My circuit breaker won’t reset. What is the problem? What can I check for? This is one of the most common issues that can happen within the home’s electrical system.
There can be several reasons that a circuit breaker won’t reset. First we must look at the function of the circuit breaker. A circuit breaker is designed to limit the current on a circuit to the rated level (measured in amperage) for which it, and the circuit is designed to operate at. A breaker is also designed to trip on a sudden and extremely high flow of current (short circuit) condition.
Here are the most common reasons why a circuit breaker won’t reset:
1. Are you taking the proper steps to attempt to reset the breaker? You must push the breaker handle firmly and fully to the off position, and then back to on.
2. An overloaded circuit. If the circuit breaker trips, and won’t reset immediately, but after a cool down period it can be reset, then trips again after a few minutes, then the problem is likely an overloaded circuit. Your circuit breaker won’t reset because you may have too many heavy loads plugged into receptacles or electrical outlets on that particular circuit. You may have too many lights on that circuit, or bulbs installed in fixtures that the wattage rating is too high. You may have a faulty appliance plugged into the circuit that is causing the problem. To troubleshoot the cause, start by unplugging everything, and shut off light fixtures, etc. Then if the breaker stays reset, start plugging in and turning lights back on until a problem becomes evident.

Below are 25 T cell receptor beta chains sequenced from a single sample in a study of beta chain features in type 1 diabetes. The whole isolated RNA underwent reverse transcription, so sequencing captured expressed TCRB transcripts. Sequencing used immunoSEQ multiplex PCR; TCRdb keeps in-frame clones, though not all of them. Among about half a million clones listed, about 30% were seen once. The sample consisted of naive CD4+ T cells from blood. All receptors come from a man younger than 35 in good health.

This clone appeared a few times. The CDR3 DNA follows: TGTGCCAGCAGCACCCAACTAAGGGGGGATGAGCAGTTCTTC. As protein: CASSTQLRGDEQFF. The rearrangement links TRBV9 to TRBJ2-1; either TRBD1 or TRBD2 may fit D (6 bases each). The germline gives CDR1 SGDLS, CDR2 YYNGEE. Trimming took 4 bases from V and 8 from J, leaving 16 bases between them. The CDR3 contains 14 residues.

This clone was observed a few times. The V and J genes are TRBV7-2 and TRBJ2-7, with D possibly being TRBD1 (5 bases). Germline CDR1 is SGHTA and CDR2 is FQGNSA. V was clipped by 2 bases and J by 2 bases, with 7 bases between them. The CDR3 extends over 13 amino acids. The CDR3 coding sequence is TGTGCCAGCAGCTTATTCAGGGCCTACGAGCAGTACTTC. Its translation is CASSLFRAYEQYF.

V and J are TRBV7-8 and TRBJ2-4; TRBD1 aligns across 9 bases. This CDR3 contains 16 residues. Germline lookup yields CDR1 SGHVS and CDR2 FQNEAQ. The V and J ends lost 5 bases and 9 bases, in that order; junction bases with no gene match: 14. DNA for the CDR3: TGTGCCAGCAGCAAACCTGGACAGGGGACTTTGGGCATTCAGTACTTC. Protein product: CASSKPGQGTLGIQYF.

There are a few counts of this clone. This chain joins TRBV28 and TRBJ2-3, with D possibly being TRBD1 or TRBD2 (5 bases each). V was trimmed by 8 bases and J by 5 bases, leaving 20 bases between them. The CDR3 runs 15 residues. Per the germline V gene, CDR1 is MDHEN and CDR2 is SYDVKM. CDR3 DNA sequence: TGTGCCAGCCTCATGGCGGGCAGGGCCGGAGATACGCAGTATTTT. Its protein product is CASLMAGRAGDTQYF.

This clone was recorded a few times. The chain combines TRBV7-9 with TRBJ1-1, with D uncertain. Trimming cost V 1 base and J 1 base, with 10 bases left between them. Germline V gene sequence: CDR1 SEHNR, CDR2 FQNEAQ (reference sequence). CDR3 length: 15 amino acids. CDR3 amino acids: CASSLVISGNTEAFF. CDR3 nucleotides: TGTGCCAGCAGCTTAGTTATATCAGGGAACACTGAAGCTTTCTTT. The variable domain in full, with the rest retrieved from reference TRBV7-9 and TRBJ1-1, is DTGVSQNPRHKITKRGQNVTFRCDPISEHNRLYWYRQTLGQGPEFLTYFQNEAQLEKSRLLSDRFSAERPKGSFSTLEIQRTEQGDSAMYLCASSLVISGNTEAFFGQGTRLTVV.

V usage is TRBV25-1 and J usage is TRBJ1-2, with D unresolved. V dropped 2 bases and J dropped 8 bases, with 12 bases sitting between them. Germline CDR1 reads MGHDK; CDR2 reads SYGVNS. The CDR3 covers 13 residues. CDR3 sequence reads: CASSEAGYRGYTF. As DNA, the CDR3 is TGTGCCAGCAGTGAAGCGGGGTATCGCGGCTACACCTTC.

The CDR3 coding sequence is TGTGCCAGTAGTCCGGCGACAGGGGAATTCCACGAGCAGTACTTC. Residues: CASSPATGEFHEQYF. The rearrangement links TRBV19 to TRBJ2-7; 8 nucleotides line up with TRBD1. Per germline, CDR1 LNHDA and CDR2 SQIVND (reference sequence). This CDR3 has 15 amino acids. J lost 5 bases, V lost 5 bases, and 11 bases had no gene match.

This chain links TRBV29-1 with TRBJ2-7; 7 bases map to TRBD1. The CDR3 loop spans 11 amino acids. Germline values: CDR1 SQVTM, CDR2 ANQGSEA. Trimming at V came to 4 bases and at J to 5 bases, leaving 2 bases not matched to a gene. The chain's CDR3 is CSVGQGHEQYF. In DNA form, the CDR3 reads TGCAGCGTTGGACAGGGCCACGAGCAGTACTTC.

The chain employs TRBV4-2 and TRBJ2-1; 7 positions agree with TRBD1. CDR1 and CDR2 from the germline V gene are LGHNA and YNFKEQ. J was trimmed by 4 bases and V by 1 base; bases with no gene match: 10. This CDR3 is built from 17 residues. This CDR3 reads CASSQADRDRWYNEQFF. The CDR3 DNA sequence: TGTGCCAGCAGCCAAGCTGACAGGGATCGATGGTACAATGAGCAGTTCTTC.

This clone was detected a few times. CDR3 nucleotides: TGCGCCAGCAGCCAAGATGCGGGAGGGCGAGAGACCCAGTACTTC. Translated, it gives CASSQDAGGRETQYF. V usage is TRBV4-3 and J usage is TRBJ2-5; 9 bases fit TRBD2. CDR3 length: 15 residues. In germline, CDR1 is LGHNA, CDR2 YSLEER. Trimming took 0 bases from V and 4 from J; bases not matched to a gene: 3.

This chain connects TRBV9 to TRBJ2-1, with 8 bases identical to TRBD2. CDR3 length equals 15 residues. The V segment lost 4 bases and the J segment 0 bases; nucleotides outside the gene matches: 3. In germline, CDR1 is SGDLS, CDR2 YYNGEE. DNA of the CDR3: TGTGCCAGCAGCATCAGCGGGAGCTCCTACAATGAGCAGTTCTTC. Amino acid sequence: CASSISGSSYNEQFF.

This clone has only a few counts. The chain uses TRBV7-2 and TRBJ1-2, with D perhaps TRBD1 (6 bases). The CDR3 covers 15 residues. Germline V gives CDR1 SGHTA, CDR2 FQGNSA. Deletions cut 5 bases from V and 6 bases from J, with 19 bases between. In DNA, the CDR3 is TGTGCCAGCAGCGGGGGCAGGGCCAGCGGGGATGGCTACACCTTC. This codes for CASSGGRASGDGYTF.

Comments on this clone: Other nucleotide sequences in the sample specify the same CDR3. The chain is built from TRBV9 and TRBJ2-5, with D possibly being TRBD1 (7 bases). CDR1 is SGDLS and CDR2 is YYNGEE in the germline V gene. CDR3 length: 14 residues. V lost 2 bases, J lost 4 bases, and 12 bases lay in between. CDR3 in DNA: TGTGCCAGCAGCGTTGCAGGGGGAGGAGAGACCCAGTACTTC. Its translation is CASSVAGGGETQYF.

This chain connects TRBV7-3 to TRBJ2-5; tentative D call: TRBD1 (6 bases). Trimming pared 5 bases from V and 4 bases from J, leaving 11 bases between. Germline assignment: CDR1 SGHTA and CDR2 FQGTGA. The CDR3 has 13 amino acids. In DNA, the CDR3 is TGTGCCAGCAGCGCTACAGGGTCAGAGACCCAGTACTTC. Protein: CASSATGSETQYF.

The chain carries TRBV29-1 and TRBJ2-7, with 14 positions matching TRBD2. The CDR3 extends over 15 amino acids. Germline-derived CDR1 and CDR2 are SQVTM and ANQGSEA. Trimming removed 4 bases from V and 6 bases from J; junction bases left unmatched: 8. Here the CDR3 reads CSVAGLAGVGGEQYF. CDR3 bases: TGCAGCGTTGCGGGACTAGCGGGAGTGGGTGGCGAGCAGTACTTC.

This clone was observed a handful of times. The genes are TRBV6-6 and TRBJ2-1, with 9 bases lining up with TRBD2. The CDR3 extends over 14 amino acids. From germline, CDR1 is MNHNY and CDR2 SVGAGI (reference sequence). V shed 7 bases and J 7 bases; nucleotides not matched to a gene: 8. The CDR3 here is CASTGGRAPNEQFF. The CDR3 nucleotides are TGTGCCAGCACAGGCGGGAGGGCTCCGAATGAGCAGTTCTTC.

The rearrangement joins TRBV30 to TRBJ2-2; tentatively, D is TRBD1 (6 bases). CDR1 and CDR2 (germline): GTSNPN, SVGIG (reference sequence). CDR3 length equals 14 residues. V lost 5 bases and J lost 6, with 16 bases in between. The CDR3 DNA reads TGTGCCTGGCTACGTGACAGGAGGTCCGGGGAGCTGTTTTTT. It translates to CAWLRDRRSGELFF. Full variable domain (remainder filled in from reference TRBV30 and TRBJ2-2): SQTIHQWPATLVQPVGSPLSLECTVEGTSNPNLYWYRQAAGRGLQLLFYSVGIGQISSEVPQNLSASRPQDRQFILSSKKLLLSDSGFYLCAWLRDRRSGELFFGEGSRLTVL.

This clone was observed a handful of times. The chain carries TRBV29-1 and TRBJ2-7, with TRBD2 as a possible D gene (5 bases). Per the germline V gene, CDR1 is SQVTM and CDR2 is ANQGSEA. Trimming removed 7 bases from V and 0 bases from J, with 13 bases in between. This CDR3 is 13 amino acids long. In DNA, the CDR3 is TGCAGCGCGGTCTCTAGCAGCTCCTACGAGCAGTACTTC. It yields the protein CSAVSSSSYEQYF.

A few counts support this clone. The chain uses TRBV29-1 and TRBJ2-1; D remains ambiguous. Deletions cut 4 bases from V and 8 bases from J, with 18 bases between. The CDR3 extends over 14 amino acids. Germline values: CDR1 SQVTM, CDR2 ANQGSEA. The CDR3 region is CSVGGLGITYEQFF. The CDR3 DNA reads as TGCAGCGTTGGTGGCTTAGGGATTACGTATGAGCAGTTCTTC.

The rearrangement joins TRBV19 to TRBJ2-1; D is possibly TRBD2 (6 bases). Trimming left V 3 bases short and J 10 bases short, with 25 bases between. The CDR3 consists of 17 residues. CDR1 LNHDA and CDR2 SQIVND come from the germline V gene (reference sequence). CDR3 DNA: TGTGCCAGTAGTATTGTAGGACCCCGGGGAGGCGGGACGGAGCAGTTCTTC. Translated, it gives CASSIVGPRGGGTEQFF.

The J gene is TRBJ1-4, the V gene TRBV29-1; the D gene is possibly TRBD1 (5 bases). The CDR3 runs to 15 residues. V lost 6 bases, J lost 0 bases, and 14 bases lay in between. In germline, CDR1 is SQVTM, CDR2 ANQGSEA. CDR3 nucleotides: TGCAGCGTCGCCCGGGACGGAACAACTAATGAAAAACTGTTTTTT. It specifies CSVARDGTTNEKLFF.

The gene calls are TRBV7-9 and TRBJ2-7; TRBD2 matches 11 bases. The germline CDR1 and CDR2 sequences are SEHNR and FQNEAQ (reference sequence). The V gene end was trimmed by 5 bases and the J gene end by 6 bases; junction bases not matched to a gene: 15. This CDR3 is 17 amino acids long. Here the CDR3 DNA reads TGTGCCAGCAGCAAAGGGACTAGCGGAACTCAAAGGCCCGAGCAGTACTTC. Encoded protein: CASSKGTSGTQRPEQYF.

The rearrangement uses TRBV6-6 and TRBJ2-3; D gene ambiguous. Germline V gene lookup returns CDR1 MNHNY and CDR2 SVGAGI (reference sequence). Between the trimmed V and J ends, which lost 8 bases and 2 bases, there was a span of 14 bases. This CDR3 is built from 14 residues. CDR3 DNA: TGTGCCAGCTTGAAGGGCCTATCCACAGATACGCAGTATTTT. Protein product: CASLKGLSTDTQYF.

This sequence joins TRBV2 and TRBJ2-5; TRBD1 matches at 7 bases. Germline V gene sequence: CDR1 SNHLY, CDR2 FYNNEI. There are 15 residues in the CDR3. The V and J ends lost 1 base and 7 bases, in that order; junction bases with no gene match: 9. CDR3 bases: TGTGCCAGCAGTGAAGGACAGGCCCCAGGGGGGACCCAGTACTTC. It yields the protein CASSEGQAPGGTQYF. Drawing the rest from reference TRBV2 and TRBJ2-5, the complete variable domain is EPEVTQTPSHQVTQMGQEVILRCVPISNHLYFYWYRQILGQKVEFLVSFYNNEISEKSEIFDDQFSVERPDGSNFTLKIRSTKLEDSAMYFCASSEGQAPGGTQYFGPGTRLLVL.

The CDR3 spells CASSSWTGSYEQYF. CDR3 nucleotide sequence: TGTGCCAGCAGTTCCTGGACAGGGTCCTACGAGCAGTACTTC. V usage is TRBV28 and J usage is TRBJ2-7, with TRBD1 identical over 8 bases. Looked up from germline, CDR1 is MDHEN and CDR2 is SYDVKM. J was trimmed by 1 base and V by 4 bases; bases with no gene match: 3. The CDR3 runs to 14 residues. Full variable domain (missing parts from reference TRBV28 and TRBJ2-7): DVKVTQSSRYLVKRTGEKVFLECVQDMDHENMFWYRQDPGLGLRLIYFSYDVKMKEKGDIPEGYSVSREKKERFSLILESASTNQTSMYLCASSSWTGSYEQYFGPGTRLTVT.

3. A short circuit. If the circuit breaker won’t reset, and trips immediately, then you probably have a short circuit condition. Take the same steps as above to attempt to isolate the cause.
4. It is possible, but much less likely that the breaker itself is faulty.
It is important to remember that if the circuit breaker won’t reset, then it is likely a sure sign that you have a problem that needs attention. If your circuit breaker won’t reset, find out what is causing the problem. Never replace the breaker with one of a higher rating as a permanent or even a temporary fix. This can cause a dangerous condition of over-heating the wires, and possibly a fire.